Review Summary: Gloom Doom band keeps the standards high.6 of 6 thought this review was well written
Novembers Doom have been tearing through the doom/death genre since 1995. One would believe that after all of these years Novembers Doom would lose their spark and become dull, with some bands this may be the case with Novembers Doom however it is not. It is extremely hard to believe that at what point this band was playing in a more thrash influenced band called Laceration, because it seems as though with how masterful the band plays their brand of music they have been playing this style of music since they could walk. They are back and more intense than ever before.
Doom isn't exactly what I would call my area of expertise, but with the little doom I have heard it is very apparent that they do what they do well. The most eye catching thing on this record is the vocals. The vocalist plays both roles of beauty and the beast. His style consist of fairly deep growls and soaring cleans, that are so gloomy they might just make you want to cry. He also pronounces ever word so clear that even a first time listener to harsh vocals can understand every word spewing out of his mouth. He is heard throughout the majority of the record in the foreground with the epic instrumental backing him deeper into his despair.
The lyrics on the record are very depressing and gloomy for the most part; this is most noticable on the track "I Hurt Those I Adore" but it is present throughout the whole album. You can truly tell the vocalist is venting about personal situations in his life throughout the record whether it be metophorically or just flat out spoken. The band utilizes the cleans mainly in the choruses, which I must say are beyond epic. The drumming on the record isn't exactly the most technical, but it blends very well with the other elements that make up the band's sound.
The band executes both heavily distorted electric guitar, clean guitar passages, and beautiful acoustic moments. This mainly helps the album dodge the deadly draggy sound that many bands in the genre fall victim to. The melodic moments on the album are amazing, mainly when the clean guitar comes in. "The Fifth Day of March" is the only song on the album that uses absolutely no distortion, and it shows that even without the extreme influences Novembers Doom can still remain interesting and relevant. All these elements add up to make this Novembers Doom's best release to date, fans of the band will not be let down.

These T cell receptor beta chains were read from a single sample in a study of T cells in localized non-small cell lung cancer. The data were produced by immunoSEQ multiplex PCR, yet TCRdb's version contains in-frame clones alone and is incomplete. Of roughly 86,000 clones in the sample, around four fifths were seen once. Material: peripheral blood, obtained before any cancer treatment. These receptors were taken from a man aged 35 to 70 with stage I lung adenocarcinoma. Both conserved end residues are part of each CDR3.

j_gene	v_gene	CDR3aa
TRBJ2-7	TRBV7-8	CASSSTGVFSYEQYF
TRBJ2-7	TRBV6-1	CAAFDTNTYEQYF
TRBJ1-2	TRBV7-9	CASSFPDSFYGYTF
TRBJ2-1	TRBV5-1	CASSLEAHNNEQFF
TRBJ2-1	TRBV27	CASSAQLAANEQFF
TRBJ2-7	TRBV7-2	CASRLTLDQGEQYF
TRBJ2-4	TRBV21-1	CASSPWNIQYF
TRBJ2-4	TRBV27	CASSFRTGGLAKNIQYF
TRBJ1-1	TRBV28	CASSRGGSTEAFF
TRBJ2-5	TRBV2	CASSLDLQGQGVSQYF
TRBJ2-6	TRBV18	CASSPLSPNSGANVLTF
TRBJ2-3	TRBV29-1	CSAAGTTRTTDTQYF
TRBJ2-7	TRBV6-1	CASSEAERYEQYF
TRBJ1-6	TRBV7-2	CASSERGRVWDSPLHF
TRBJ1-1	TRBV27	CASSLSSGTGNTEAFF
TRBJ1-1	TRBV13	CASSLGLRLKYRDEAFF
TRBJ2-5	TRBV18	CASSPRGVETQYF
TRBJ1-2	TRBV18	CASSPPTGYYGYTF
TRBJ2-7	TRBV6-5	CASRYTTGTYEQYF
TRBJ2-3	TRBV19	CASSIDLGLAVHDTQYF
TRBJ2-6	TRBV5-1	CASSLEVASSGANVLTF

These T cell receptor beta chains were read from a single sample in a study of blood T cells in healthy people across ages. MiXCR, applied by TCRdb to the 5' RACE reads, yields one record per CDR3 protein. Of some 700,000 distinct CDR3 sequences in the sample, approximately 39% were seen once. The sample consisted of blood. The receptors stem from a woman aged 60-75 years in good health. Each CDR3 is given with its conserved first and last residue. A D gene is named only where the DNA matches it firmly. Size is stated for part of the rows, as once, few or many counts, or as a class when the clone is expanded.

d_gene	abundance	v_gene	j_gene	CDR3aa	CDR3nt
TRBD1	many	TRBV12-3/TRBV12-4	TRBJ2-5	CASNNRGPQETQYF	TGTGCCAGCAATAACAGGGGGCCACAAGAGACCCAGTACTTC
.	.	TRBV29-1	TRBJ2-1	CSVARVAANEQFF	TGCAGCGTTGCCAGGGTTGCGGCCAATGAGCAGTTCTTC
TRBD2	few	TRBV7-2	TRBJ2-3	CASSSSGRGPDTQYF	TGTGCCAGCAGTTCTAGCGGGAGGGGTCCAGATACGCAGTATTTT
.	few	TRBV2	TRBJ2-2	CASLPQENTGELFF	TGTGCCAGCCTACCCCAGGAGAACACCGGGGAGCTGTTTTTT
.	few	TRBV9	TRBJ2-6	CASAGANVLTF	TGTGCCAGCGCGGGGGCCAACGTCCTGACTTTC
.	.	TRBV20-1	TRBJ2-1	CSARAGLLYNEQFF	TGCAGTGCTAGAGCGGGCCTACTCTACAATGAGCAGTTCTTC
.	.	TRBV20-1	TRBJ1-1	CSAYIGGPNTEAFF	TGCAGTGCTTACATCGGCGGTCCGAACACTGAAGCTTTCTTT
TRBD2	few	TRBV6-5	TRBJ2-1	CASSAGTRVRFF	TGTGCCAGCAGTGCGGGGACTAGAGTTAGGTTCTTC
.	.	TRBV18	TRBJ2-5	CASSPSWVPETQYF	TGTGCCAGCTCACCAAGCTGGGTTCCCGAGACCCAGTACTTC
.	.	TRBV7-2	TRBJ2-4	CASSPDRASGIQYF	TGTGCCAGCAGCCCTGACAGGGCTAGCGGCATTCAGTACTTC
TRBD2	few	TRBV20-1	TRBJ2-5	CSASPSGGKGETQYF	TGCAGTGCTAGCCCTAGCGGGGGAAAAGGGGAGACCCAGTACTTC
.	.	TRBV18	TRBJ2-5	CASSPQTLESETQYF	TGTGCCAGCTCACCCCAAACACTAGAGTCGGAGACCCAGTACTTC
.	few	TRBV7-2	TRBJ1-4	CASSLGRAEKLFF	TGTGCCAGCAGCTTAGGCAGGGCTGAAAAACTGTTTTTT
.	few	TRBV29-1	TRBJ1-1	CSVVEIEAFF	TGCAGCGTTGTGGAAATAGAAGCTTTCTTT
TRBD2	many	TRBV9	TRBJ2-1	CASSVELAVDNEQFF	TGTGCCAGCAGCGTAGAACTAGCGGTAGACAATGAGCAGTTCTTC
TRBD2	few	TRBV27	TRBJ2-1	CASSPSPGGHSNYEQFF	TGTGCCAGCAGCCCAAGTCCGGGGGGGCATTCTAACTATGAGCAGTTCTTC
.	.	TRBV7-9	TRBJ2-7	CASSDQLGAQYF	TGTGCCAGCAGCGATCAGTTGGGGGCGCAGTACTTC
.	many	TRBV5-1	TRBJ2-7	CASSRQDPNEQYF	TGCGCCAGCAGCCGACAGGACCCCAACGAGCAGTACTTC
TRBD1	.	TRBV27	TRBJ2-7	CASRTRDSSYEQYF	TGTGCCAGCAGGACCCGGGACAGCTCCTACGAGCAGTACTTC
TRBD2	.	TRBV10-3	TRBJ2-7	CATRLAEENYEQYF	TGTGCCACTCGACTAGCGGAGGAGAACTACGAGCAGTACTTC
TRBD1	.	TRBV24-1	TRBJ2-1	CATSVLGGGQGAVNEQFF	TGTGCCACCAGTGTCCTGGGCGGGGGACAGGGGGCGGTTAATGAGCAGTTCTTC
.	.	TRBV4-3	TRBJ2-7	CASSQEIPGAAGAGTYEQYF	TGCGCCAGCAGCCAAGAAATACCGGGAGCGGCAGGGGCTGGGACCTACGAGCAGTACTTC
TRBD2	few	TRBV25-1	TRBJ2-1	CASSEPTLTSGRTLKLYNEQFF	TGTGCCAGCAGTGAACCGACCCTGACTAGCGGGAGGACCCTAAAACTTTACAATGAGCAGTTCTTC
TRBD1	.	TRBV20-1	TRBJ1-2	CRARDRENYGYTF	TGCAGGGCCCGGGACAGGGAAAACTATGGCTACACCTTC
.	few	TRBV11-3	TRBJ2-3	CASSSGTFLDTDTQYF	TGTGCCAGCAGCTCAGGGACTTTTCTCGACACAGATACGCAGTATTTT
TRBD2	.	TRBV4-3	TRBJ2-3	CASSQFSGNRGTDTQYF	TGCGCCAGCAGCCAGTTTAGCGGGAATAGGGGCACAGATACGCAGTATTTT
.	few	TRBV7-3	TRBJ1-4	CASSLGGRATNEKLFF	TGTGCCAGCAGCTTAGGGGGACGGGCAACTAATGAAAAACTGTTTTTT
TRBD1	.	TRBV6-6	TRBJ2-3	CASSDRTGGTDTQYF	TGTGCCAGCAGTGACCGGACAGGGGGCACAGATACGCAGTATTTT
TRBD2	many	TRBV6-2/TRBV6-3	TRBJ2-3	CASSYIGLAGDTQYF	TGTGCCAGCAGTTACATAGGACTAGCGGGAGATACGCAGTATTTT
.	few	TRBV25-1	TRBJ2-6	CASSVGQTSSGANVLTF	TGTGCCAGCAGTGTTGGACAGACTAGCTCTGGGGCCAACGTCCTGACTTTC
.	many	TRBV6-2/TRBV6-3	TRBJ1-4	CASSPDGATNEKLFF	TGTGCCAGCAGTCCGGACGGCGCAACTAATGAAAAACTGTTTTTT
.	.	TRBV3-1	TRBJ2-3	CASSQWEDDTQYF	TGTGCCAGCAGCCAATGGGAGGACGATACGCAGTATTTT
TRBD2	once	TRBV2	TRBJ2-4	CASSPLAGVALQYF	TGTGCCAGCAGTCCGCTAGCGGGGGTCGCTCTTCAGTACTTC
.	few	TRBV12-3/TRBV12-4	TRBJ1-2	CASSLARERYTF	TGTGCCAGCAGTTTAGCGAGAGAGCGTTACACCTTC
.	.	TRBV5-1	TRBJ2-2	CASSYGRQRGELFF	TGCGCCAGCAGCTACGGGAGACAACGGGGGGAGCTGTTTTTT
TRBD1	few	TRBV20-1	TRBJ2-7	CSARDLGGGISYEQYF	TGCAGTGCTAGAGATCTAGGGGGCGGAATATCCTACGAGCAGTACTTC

This album never really gets too heavy for anyones taste unless you cannot tolerate growls period. This should get this album a wider variety of listeners than the typical heavy band. The bottom line is that Novembers Doom do what many death/doom bands have done but they do it better than most bands in recent memory. Overall I give this a 4.5 out of 5, at first this seemed to be more in the 3.5/4 range but after many listens this grew on me and I have to say I am officially addicted.
The only things that take away from the album is the fact that the drumming could of improved a bit, and at times some may find the depressing lyrics to get a bit tedious. I can honestly say that this is in my top 10 metal albums of the year thus far, this may seem a little ridiculous due to how short of a time this has been out but this is in fact the most epic record of 2009 yet. All sputnikmusic members should hear this as soon as possible.